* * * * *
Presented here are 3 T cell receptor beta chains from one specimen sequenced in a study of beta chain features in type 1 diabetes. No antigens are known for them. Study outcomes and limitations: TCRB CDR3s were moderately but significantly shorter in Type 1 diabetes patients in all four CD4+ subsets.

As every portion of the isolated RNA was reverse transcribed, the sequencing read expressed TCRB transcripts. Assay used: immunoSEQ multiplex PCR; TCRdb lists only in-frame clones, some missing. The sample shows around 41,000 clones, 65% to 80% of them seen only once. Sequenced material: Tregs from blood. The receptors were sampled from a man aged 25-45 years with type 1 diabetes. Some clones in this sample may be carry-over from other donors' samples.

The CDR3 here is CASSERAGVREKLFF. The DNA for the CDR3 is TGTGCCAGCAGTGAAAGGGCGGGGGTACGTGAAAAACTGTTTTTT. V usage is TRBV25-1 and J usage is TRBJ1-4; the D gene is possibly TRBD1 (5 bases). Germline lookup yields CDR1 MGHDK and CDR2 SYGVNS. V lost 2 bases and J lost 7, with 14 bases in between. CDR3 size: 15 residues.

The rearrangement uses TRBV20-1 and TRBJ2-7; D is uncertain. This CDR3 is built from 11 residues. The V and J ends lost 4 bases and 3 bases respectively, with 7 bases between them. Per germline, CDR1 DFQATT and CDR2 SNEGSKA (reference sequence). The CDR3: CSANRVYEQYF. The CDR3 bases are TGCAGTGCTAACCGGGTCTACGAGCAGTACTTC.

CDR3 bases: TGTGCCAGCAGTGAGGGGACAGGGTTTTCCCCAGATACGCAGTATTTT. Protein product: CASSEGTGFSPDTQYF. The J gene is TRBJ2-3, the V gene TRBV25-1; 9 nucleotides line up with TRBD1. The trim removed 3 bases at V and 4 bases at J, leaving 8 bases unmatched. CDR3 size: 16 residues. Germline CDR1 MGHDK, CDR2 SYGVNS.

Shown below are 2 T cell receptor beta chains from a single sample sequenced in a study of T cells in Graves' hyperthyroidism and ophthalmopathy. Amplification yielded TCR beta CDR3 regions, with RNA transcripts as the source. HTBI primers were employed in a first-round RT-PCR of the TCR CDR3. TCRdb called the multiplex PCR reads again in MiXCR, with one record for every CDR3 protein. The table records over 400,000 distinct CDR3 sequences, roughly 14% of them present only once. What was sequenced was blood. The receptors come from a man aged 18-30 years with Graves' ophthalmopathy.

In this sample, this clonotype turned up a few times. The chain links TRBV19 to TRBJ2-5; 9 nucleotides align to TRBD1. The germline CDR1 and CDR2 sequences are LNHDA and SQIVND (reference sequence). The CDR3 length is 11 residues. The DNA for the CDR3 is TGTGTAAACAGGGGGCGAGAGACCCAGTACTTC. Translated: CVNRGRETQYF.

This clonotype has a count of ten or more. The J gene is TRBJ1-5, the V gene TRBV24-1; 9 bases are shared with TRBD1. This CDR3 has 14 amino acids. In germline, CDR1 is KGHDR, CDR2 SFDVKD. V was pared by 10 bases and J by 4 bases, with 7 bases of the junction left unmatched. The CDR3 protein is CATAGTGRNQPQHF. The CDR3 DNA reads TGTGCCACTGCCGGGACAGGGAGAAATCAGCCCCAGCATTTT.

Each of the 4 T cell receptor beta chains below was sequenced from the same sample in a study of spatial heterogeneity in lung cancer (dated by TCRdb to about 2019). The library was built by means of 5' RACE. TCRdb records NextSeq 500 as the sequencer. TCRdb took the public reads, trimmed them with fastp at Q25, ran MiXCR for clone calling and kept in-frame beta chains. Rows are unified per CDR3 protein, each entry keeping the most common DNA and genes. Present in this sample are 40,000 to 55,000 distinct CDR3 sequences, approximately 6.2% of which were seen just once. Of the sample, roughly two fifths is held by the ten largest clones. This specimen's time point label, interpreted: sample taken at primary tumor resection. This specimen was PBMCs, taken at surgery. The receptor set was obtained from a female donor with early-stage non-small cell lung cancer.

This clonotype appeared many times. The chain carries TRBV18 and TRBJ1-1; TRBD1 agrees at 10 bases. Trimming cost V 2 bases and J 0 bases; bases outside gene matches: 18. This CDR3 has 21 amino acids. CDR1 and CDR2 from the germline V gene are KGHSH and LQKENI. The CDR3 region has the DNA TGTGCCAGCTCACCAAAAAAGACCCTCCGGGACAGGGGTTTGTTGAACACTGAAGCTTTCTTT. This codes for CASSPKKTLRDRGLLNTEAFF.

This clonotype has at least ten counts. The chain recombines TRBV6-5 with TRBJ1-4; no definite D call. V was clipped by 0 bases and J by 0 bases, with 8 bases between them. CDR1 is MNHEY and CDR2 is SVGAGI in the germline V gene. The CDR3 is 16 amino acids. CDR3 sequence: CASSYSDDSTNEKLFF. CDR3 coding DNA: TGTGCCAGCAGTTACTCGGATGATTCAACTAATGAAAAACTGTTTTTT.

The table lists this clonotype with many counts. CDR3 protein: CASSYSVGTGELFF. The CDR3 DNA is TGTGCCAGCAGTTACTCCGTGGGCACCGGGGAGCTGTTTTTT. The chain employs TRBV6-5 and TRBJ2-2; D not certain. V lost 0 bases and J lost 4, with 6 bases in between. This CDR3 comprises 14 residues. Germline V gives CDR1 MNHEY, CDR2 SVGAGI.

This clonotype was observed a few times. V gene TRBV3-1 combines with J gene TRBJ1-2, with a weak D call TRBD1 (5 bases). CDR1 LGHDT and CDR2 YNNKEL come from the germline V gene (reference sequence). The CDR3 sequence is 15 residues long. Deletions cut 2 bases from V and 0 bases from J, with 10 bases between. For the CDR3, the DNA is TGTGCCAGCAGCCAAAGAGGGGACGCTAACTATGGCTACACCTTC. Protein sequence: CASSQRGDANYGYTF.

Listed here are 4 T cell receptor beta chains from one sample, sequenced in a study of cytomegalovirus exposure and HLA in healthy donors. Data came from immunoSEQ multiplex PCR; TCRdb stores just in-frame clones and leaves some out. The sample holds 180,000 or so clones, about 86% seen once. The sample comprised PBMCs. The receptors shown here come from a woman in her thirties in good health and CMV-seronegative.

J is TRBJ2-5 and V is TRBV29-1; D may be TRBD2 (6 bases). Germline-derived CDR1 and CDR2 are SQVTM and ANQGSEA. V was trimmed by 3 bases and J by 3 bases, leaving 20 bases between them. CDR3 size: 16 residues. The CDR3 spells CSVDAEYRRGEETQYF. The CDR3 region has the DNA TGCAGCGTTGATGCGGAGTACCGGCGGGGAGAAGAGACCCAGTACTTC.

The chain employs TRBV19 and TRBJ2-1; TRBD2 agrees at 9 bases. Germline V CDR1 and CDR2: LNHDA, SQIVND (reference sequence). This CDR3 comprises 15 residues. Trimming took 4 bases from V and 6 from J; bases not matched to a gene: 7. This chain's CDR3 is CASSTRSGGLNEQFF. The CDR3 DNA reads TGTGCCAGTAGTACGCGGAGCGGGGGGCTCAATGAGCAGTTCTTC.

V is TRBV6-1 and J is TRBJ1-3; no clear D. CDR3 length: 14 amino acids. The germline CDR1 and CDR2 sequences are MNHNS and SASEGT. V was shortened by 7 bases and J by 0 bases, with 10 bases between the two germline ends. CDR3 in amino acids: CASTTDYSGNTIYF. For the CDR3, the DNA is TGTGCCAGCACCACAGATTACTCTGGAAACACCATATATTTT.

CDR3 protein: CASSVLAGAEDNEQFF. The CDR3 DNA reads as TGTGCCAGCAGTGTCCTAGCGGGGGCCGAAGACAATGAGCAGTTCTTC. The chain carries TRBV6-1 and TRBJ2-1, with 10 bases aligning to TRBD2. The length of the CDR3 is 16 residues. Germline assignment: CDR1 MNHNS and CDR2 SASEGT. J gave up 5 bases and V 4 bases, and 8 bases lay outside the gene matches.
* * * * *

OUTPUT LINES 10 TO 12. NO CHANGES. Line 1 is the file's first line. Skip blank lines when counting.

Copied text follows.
This clonotype appeared many times. The chain carries TRBV18 and TRBJ1-1; TRBD1 agrees at 10 bases. Trimming cost V 2 bases and J 0 bases; bases outside gene matches: 18. This CDR3 has 21 amino acids. CDR1 and CDR2 from the germline V gene are KGHSH and LQKENI. The CDR3 region has the DNA TGTGCCAGCTCACCAAAAAAGACCCTCCGGGACAGGGGTTTGTTGAACACTGAAGCTTTCTTT. This codes for CASSPKKTLRDRGLLNTEAFF.

This clonotype has at least ten counts. The chain recombines TRBV6-5 with TRBJ1-4; no definite D call. V was clipped by 0 bases and J by 0 bases, with 8 bases between them. CDR1 is MNHEY and CDR2 is SVGAGI in the germline V gene. The CDR3 is 16 amino acids. CDR3 sequence: CASSYSDDSTNEKLFF. CDR3 coding DNA: TGTGCCAGCAGTTACTCGGATGATTCAACTAATGAAAAACTGTTTTTT.

The table lists this clonotype with many counts. CDR3 protein: CASSYSVGTGELFF. The CDR3 DNA is TGTGCCAGCAGTTACTCCGTGGGCACCGGGGAGCTGTTTTTT. The chain employs TRBV6-5 and TRBJ2-2; D not certain. V lost 0 bases and J lost 4, with 6 bases in between. This CDR3 comprises 14 residues. Germline V gives CDR1 MNHEY, CDR2 SVGAGI.